Surviving the ETF Terrordome with content marketing
Every ETF content marketer knows they operate in an extremely competitive industry where it’s difficult to get noticed in a crowded field. Yet some ETF managers are still able to separate from the pack with thought leadership and insights that truly resonate with investors and financial advisors.
To get a sense for which ETF firms in this hypercompetitive landscape are doing that, we sat down with one of the foremost experts: Dave Nadig, financial futurist at VettaFi.
Nadig has been a respected voice in ETFs for decades and also brings deep knowledge of the markets, asset management, content marketing, and the intermediary space. His firm, VettaFi, is a data-driven ETF platform that provides research, digital distribution solutions, and indexes to asset managers. VettaFi indexes underpin several ETFs.
Dave Nadig, VettaFi financial futurist, during our conversation. (The three guitars hanging behind him are a custom VettaFi Flying V, a Guild narrow body acoustic/electric, and a Gibson Thunderbird Bass.)
The double-edged sword of ETF success
The ETF business continues to be one of the fastest-growing and most exciting corners of asset management. That success breeds fierce competition, though, so a compelling story and thoughtful content marketing are critical for both smaller ETF firms trying to break in as well as incumbents looking to protect market share.
Since the first U.S. ETF was introduced in 1993, the industry’s assets typically have doubled every few years. ETFs have been a hit with investors and financial advisors who like the relatively low costs, tax efficiency, transparency, and tradability.
The rocket trajectory of U.S. ETF asset growth: 10-year compound annual growth rate (CAGR) of 20%+
Sources: Investment Company Institute, as of 12/31/21 (ETF assets); ETFGI, as of 8/31/22 (10-year CAGR).
ETFs have played a meaningful and admirable role in lowering fees for individual investors. ETFs have also helped democratize the investing landscape by giving individuals the same access to strategies and asset classes once reserved for institutional investors.
Ironically, that success has been a double-edged sword for the ETF providers themselves. For years, the industry has been engaged in so-called fee wars that benefit investors but squeeze providers’ profit margins.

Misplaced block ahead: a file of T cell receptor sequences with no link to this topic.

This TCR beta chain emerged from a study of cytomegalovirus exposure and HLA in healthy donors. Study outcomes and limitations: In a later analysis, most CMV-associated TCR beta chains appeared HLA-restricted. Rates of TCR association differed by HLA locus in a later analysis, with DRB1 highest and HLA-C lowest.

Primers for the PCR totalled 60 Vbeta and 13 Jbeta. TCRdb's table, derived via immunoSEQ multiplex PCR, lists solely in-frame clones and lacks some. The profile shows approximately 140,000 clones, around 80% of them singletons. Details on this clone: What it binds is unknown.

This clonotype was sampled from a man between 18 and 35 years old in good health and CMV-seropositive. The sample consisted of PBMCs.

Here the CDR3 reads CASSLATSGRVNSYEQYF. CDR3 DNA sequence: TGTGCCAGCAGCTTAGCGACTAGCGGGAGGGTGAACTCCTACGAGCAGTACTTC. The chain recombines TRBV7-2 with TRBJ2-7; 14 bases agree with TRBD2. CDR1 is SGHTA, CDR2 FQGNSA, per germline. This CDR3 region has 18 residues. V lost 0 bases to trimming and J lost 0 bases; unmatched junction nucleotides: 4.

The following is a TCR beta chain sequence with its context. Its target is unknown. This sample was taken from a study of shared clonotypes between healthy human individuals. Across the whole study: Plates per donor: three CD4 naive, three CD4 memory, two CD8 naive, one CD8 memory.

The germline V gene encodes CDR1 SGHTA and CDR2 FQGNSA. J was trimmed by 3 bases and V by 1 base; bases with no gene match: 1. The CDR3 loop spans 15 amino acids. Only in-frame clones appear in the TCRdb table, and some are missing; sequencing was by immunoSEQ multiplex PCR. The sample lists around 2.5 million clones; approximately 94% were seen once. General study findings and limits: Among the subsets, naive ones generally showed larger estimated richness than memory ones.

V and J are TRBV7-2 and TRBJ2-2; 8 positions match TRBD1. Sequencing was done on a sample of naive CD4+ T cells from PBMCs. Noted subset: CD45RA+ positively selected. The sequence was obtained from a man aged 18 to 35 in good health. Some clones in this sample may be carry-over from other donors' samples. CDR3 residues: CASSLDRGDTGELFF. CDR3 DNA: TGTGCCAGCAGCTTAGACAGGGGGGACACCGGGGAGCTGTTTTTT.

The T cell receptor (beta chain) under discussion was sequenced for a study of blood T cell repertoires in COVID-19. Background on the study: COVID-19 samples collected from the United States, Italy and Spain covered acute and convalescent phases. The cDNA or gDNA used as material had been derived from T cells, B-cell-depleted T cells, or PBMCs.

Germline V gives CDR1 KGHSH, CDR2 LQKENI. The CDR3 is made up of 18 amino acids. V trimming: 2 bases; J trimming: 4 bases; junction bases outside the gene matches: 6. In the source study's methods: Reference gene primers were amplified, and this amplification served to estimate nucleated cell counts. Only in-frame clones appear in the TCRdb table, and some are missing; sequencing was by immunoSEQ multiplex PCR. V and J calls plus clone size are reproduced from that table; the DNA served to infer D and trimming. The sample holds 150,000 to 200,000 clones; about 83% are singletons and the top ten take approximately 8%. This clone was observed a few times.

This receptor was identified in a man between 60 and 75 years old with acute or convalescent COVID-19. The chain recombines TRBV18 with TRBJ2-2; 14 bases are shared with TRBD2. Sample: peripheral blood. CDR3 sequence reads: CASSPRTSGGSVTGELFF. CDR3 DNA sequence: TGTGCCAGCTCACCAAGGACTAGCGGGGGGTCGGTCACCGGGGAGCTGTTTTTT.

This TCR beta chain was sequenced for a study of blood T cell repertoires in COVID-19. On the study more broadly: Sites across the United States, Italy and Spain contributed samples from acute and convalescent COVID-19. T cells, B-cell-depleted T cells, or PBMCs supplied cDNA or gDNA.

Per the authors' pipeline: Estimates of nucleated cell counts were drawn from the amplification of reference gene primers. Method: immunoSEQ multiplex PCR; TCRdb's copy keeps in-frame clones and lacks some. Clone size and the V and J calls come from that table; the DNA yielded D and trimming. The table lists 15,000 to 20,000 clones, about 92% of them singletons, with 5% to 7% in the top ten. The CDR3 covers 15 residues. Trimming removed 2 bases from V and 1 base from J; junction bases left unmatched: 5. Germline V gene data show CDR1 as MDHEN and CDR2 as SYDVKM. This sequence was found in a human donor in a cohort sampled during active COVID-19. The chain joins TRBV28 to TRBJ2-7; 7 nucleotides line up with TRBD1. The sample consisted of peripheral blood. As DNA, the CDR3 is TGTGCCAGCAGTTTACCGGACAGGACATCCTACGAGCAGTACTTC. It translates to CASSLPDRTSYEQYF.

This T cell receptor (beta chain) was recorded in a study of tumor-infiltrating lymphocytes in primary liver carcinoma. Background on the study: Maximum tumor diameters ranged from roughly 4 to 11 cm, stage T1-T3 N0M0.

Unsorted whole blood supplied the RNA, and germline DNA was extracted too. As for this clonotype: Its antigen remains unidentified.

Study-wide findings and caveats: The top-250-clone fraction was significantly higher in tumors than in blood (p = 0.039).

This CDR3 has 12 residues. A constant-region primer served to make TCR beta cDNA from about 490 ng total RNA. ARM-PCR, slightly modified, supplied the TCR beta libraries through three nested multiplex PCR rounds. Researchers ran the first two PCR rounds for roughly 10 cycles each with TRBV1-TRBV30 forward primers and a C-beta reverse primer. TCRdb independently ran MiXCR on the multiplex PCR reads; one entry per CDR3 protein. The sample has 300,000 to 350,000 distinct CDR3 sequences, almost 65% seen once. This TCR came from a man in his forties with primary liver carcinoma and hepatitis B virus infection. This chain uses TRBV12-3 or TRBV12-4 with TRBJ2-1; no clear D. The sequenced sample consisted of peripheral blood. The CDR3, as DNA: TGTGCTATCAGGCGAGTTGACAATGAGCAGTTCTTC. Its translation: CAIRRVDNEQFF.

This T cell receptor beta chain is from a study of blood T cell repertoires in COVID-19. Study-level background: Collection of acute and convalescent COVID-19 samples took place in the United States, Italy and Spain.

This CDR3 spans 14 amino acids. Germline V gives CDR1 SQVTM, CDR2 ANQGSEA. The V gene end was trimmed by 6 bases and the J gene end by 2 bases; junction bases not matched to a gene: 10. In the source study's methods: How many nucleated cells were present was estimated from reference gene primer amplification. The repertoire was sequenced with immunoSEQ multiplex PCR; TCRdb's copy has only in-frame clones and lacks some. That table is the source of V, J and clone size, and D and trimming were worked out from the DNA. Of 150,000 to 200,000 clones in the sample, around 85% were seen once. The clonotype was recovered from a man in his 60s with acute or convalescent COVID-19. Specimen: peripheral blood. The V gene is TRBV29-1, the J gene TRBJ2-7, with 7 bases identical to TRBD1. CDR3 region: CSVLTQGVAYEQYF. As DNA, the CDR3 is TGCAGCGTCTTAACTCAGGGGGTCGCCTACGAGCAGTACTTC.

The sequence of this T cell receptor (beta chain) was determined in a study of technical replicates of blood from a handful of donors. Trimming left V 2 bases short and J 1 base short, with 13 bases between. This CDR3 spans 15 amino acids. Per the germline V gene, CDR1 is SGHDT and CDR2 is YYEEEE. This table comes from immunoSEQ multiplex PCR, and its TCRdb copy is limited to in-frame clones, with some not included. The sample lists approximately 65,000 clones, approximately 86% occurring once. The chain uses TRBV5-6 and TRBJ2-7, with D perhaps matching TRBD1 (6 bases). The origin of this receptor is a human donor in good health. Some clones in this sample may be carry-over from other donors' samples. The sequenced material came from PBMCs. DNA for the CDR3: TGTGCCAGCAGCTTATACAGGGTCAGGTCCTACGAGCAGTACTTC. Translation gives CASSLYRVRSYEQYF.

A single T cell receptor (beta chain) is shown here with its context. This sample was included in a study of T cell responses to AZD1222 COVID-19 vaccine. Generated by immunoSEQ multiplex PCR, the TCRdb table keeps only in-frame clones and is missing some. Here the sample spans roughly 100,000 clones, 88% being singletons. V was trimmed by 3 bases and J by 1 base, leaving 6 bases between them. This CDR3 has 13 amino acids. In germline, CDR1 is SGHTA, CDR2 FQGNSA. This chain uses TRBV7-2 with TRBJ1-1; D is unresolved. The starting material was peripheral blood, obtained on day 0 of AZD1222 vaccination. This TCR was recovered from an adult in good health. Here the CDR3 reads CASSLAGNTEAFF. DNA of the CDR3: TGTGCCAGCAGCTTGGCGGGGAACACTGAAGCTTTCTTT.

That’s why having a compelling message and a strong content marketing strategy are so important for ETF providers looking to stand out from the crowd.
Welcome to the Terrordome
Investors can choose from nearly 3,000 ETFs listed in the U.S. as of October 2022. There are very few large asset managers left on the sidelines, particularly if they have a large client base of financial advisors.
“The growth rate of the ETF business has been phenomenal, and we regularly see about 500 new ETF listings per year,” Nadig said. “But the competitive landscape is simply brutal, especially since investors tend to gravitate to the cheapest ETFs that can have expense ratios in single-digit basis points. This can make it particularly tough for new ETF entrants to break in.”
For newer ETF firms to cut through all the noise, they have to be great at telling their story and articulating what sets their approach and products apart. To make the Terrordome even scarier for incumbent ETF providers, actively managed ETFs, which typically have more interesting stories to tell than plain-vanilla ETFs that track market indexes, are coming on strong.
“There are actually a lot of new interesting ETFs that are very well-designed and justified by academic research and evidence. But some firms are honestly terrible at telling investors how these ETFs can actually help investors,” Nadig observed.
“They’re great at telling you how the ETF works and why they think it’s interesting. But they’re bad at telling advisors and investors what they’re supposed to actually do with it,” he added.
Read the room
What should ETF firms do to sharpen their message and content marketing?
Nadig said the ETF providers maximizing their marketing dollars are the ones that truly understand their target audience, which is fundamentally different from investors and advisors who have traditionally used mutual funds. This can be a challenge because many asset managers offer both mutual funds and ETFs. That’s why it’s not uncommon for the firms who offer both to have dedicated ETF teams for product, distribution, and marketing.
The ETF audience tends to be early adopters, more tech-savvy, and more active on social media than the traditional mutual fund audience, Nadig said.